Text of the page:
distcc with CMake/QMake to speed-up your builds

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Sometimes smart ideas takes time. But maybe using distcc from now on will catch up some of the lost time. It’s a bit embarrassing that it took me one year before I thought about setting up distcc, even though I perfectly new what it was!

I’ve been working from home the last year due to Covid-19. I also have a Linux-server in the basement - just because it’s fun. I use that server more or less for nothing. But it still fun to have - for nothing. Then the other day it just came to me.

Why not use that server to speed-up my builds!

So here is some tips/thoughts/instructions on how to let distcc speed-up your builds. And I can tell you right now - you gain speed!


If you look at distcc:s Github page you can read.

distcc is a program to distribute compilation of C or C++ code across several machines on a network. distcc should always generate the same results as a local compile, is simple to install and use, and is often two or more times faster than a local compile.

And that’s more or less it! distcc will distribute you build jobs on to other computers. You simply run distcc like this:

$ distcc gcc -c foo.c

In the last part of this post I will go through a bit more in detail how to integrate distcc into a project. The above is just a simple example.

When distcc runs it will automatically send over the data the build-node need. Nothing (except compilers) needs to be installed on the other machines. No source files or object files are needed or will be stored on the other machines. Since distcc uses the network for all this it’s nice to have a network with pretty good speed. But even a WiFi works.

distcc on your machine and servers


You need to install distcc both on your development machine and the servers you plan to use for building. If you use Ubuntu it’s as simple as:

$ sudo apt install distcc

Configure distcc

When reading about distcc there are two ways of configuring it. The old way or what is called zeroconf. We will go with the new (from around 2007 :) ). When using zeroconf distcc will use mDNS (using Avahi) to automatically detect different computers/nodes to use for building. You also need to configure which network interfaces distcc shall listen to.

Below is my configuration on my server (/etc/default/distcc)

  • STARTDISTCC - Will make sure to start distcc at boot.
  • ALLOWEDNETS - Specifies which IP-addresses are allowed to connect. In this case any one on the net 192.168.1.x.
  • LISTENER - Which network interface to listen do connections.
  • JOBS - Number of jobs to run in parallel,
  • ZEROCONF - Set to true to use mDNS.

That’s more or less it!

Test your setup

To test your setup simply run:

$ distcc --show-hosts

The above example show that three nodes/machines are available. My laptop ( and my server (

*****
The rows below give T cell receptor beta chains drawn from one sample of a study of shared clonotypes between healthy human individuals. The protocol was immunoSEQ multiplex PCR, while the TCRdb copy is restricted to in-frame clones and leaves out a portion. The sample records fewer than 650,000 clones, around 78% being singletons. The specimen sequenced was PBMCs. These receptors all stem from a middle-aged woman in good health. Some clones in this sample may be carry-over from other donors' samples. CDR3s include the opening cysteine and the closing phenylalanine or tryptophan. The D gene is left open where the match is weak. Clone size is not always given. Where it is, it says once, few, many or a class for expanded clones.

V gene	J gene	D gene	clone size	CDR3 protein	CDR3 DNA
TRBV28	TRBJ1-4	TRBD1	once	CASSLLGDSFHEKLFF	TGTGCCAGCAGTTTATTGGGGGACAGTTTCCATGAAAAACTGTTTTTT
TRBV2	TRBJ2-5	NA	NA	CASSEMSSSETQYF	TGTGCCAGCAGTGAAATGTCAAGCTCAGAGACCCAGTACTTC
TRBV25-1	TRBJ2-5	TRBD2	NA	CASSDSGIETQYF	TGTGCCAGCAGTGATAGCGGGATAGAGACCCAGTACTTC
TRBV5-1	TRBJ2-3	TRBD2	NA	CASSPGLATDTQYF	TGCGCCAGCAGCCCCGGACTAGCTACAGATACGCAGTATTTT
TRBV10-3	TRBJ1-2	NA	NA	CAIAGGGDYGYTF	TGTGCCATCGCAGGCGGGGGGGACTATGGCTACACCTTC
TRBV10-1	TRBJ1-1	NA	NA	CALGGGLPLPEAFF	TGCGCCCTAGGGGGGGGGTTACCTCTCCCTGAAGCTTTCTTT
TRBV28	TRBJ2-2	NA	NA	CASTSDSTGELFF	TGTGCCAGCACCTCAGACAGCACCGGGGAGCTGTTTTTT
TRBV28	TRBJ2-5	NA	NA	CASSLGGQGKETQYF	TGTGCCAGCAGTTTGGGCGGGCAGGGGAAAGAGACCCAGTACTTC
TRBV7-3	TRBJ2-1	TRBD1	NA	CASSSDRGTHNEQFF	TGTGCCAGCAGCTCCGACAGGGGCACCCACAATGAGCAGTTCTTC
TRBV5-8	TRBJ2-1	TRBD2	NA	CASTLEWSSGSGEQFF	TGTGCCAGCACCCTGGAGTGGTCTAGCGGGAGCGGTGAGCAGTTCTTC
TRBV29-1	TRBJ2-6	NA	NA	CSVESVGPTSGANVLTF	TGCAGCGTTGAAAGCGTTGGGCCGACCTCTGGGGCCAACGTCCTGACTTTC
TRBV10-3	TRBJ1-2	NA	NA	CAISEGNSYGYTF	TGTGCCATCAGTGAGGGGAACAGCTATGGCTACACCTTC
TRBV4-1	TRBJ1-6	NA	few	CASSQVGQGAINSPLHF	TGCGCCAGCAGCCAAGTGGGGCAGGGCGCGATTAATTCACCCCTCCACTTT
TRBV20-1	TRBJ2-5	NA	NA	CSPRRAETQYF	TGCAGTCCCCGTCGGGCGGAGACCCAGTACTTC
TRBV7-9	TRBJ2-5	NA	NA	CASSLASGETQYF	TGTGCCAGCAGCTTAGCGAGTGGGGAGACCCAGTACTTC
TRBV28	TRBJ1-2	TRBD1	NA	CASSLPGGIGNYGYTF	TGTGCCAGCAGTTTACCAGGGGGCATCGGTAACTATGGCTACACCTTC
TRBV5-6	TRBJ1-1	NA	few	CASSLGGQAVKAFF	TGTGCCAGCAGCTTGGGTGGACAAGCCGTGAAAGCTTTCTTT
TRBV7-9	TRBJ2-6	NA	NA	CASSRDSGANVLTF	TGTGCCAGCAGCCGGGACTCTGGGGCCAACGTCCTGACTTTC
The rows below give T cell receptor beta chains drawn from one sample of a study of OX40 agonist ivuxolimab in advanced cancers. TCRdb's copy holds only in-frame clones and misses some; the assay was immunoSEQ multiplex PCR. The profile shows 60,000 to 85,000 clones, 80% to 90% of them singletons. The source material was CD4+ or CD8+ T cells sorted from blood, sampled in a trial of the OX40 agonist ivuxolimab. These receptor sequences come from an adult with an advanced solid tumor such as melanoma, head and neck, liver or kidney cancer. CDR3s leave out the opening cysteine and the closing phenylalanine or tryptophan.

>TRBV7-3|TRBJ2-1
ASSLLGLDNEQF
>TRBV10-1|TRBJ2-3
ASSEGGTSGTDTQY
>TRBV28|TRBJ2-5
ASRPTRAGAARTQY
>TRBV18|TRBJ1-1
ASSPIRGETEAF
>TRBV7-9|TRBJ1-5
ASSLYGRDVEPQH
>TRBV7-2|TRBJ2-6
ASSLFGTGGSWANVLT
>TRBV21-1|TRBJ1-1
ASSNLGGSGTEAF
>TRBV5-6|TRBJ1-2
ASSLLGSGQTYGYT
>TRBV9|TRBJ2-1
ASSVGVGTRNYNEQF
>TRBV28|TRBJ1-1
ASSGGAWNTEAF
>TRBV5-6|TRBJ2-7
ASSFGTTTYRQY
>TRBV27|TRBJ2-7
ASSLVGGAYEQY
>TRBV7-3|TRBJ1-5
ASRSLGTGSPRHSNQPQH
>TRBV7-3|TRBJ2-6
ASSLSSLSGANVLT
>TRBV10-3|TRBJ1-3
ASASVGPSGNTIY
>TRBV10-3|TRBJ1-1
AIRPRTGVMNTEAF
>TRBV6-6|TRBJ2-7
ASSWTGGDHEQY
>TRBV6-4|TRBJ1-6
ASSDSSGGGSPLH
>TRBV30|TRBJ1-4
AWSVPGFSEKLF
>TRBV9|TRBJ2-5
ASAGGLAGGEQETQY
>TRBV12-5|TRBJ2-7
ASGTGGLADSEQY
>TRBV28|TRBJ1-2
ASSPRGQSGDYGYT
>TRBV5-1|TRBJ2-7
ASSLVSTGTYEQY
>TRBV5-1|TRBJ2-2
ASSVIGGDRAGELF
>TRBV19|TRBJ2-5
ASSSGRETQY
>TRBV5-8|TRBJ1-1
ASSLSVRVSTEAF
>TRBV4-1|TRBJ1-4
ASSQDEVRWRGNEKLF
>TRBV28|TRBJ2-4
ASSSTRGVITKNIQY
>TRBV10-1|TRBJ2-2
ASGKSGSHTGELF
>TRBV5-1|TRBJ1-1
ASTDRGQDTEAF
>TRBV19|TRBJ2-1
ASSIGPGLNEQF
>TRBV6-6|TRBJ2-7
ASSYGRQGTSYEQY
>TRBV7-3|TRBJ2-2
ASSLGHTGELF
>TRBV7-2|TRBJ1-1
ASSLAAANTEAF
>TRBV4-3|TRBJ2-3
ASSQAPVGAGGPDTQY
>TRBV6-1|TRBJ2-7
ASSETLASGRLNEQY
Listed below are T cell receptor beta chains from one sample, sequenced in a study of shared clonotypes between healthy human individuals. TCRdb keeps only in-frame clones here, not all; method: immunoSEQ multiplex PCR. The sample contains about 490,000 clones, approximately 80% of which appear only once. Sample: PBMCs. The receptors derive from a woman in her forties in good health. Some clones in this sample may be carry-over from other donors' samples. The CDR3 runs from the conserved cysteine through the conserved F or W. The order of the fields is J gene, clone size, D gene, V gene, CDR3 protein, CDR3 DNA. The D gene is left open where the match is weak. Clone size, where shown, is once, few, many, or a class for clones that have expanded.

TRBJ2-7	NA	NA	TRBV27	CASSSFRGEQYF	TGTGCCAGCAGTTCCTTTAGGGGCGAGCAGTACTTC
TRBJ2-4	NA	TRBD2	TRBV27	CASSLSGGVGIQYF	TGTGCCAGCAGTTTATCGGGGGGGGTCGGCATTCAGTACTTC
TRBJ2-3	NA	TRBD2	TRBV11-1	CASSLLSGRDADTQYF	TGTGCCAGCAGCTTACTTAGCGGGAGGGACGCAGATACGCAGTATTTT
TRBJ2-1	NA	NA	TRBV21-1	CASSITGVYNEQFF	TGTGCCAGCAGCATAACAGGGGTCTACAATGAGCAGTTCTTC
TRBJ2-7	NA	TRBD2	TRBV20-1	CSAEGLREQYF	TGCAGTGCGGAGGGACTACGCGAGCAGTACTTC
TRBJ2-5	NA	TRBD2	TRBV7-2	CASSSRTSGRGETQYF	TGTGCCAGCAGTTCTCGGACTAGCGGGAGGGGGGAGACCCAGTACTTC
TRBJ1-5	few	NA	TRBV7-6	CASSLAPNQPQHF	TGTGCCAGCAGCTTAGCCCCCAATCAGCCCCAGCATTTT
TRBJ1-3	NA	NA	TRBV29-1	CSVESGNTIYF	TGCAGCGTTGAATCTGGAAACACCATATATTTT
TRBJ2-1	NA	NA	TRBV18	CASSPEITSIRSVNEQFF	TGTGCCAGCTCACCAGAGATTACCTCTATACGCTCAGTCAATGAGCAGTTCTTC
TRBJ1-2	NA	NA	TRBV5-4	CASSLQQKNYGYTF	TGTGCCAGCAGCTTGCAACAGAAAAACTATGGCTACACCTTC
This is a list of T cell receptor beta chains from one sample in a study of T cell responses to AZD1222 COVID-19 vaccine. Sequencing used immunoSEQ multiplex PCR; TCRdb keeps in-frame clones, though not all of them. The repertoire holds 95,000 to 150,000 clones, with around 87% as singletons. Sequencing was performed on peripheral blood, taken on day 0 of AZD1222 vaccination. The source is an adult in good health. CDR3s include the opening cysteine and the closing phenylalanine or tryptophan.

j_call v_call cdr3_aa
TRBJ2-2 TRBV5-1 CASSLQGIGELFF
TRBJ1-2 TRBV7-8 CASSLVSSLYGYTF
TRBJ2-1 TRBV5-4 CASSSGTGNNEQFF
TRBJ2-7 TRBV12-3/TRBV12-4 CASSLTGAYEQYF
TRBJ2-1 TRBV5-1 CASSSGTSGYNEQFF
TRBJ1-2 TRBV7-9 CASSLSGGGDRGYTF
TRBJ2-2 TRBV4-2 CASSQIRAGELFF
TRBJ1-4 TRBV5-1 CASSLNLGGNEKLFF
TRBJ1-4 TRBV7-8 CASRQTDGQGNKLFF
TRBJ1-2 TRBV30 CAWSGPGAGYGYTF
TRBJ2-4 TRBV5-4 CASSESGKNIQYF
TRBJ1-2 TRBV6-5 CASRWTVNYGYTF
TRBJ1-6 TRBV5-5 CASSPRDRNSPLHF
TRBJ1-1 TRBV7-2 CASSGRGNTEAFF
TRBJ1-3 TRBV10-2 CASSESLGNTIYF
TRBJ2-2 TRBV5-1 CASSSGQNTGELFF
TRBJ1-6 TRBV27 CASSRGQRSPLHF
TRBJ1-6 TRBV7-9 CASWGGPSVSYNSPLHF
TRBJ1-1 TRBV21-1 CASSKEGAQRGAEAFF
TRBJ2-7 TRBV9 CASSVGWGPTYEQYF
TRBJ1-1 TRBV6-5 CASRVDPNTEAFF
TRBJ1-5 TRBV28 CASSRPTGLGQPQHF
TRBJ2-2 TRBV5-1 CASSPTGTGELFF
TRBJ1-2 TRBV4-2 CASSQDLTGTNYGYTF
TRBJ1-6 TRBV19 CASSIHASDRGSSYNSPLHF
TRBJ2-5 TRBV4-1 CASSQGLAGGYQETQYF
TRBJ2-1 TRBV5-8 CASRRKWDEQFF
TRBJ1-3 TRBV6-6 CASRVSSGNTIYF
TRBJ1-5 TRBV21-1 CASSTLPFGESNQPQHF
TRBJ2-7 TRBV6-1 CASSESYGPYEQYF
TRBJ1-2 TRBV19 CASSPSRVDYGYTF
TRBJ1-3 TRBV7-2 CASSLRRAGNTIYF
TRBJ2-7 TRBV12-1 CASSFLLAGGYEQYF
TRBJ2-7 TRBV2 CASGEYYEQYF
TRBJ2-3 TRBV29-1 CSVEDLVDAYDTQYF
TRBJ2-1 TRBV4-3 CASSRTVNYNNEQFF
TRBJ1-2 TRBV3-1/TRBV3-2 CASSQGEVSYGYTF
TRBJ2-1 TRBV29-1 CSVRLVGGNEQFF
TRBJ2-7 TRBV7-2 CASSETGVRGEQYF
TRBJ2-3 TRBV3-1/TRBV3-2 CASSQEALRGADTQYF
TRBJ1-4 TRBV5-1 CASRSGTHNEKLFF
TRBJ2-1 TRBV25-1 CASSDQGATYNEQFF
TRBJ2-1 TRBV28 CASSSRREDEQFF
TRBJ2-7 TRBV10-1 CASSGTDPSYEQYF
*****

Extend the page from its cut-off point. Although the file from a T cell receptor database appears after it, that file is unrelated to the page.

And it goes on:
You need to have the same compilers installed across you build machines. So in my case I have GCC 9.3 installed on both my laptop (development machine) and on my server.

Cross-compilation with distcc is possible, but that will be another post.

Build monitors

There are a number of different monitors one can use to monitor to build status. distccmon-text is a really simple text based version, distccmon-gnome is a GUI based monitor that will display all your builds. When compiling

Setup you project to use distcc

In the beginning of this post I showed how to run distcc. But here I will go into more depth when using distcc with QMake and CMake.

One tip that can speed up your builds even more is to use ccache. Read more about ccache here. In the examples below I will integrate ccache with distcc.


In CMake there is something called “compiler launcher”. This can be used to tell CMake to run a program to launch a compiler. The nice thing is that you also can specify multiple launcher. So to enable distcc and ccache whit CMake simply:

$ cmake -DCMAKE_C_COMPILER_LAUNCHER="ccache;distcc" -DCMAKE_CXX_COMPILER_LAUNCHER="ccache;distcc" ..

In this example we enable both ccache and distcc.


I’ve not spent to much time investigating QMake and distcc. The best options a found is to pass some extra arguments to make.

CXX="ccache distcc g++" CC="ccache distcc gcc"

In QtCreator you do this under “Build Settings” -> “Build steps” -> “Make” -> “Make arguments”.

There might be a better solution, let me know in the comments below!

Running at work and at home

Since distcc uses mDNS to find the build nodes to use you can have one setup at home and a much bigger setup at your office. For example, to speed up all my colleges build times we could hava a bunch of machines ready with distcc. When I need to compile my machine will use mDNS to find the nodes. When at work it will find may machines, when at home it will find one node and lastly when offline it will just use my computer. Thanks to this zeroconf in distcc it will work completely transparent.

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